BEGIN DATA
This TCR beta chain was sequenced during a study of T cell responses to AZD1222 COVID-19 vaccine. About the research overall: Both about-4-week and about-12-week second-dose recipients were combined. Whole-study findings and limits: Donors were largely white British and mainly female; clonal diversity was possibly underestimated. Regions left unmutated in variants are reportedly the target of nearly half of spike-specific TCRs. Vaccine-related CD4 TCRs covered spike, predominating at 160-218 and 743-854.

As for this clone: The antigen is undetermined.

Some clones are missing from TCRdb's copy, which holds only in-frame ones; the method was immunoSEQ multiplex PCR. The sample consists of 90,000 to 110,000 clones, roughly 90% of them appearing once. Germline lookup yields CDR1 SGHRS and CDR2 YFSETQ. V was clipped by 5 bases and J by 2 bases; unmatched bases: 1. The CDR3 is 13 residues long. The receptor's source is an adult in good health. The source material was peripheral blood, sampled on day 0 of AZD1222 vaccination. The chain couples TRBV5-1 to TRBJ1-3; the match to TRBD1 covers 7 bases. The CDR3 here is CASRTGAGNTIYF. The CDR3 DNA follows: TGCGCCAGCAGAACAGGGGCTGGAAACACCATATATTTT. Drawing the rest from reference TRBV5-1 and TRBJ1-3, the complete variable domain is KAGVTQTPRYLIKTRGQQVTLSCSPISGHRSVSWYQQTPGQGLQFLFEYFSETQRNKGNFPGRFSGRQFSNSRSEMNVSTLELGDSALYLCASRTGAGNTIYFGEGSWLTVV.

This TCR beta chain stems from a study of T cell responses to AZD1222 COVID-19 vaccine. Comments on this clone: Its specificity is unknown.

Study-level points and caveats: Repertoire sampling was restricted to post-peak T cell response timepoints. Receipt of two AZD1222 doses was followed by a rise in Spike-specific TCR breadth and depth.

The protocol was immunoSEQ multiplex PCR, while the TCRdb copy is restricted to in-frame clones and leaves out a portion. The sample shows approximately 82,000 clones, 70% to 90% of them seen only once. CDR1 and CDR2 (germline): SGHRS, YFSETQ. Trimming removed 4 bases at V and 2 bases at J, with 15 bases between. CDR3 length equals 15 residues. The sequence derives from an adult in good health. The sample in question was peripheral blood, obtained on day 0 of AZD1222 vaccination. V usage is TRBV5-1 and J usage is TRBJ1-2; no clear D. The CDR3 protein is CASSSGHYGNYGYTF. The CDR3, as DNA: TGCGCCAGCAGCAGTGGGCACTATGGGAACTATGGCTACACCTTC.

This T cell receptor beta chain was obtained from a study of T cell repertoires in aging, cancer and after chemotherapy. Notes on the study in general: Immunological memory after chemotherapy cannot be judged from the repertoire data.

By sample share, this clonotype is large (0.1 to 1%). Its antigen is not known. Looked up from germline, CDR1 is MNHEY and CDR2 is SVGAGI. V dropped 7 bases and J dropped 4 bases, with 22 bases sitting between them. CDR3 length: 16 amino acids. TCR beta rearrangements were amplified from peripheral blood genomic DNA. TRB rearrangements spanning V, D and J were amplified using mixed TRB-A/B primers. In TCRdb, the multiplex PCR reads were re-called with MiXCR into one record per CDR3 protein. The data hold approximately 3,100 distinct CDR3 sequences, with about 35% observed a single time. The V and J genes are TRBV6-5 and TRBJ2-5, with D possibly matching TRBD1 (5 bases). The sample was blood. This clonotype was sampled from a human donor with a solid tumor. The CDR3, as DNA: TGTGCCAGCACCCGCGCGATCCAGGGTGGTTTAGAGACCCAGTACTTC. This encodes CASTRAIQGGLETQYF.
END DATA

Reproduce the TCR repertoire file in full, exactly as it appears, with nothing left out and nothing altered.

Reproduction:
This TCR beta chain was sequenced during a study of T cell responses to AZD1222 COVID-19 vaccine. About the research overall: Both about-4-week and about-12-week second-dose recipients were combined. Whole-study findings and limits: Donors were largely white British and mainly female; clonal diversity was possibly underestimated. Regions left unmutated in variants are reportedly the target of nearly half of spike-specific TCRs. Vaccine-related CD4 TCRs covered spike, predominating at 160-218 and 743-854.

As for this clone: The antigen is undetermined.

Some clones are missing from TCRdb's copy, which holds only in-frame ones; the method was immunoSEQ multiplex PCR. The sample consists of 90,000 to 110,000 clones, roughly 90% of them appearing once. Germline lookup yields CDR1 SGHRS and CDR2 YFSETQ. V was clipped by 5 bases and J by 2 bases; unmatched bases: 1. The CDR3 is 13 residues long. The receptor's source is an adult in good health. The source material was peripheral blood, sampled on day 0 of AZD1222 vaccination. The chain couples TRBV5-1 to TRBJ1-3; the match to TRBD1 covers 7 bases. The CDR3 here is CASRTGAGNTIYF. The CDR3 DNA follows: TGCGCCAGCAGAACAGGGGCTGGAAACACCATATATTTT. Drawing the rest from reference TRBV5-1 and TRBJ1-3, the complete variable domain is KAGVTQTPRYLIKTRGQQVTLSCSPISGHRSVSWYQQTPGQGLQFLFEYFSETQRNKGNFPGRFSGRQFSNSRSEMNVSTLELGDSALYLCASRTGAGNTIYFGEGSWLTVV.

This TCR beta chain stems from a study of T cell responses to AZD1222 COVID-19 vaccine. Comments on this clone: Its specificity is unknown.

Study-level points and caveats: Repertoire sampling was restricted to post-peak T cell response timepoints. Receipt of two AZD1222 doses was followed by a rise in Spike-specific TCR breadth and depth.

The protocol was immunoSEQ multiplex PCR, while the TCRdb copy is restricted to in-frame clones and leaves out a portion. The sample shows approximately 82,000 clones, 70% to 90% of them seen only once. CDR1 and CDR2 (germline): SGHRS, YFSETQ. Trimming removed 4 bases at V and 2 bases at J, with 15 bases between. CDR3 length equals 15 residues. The sequence derives from an adult in good health. The sample in question was peripheral blood, obtained on day 0 of AZD1222 vaccination. V usage is TRBV5-1 and J usage is TRBJ1-2; no clear D. The CDR3 protein is CASSSGHYGNYGYTF. The CDR3, as DNA: TGCGCCAGCAGCAGTGGGCACTATGGGAACTATGGCTACACCTTC.

This T cell receptor beta chain was obtained from a study of T cell repertoires in aging, cancer and after chemotherapy. Notes on the study in general: Immunological memory after chemotherapy cannot be judged from the repertoire data.

By sample share, this clonotype is large (0.1 to 1%). Its antigen is not known. Looked up from germline, CDR1 is MNHEY and CDR2 is SVGAGI. V dropped 7 bases and J dropped 4 bases, with 22 bases sitting between them. CDR3 length: 16 amino acids. TCR beta rearrangements were amplified from peripheral blood genomic DNA. TRB rearrangements spanning V, D and J were amplified using mixed TRB-A/B primers. In TCRdb, the multiplex PCR reads were re-called with MiXCR into one record per CDR3 protein. The data hold approximately 3,100 distinct CDR3 sequences, with about 35% observed a single time. The V and J genes are TRBV6-5 and TRBJ2-5, with D possibly matching TRBD1 (5 bases). The sample was blood. This clonotype was sampled from a human donor with a solid tumor. The CDR3, as DNA: TGTGCCAGCACCCGCGCGATCCAGGGTGGTTTAGAGACCCAGTACTTC. This encodes CASTRAIQGGLETQYF.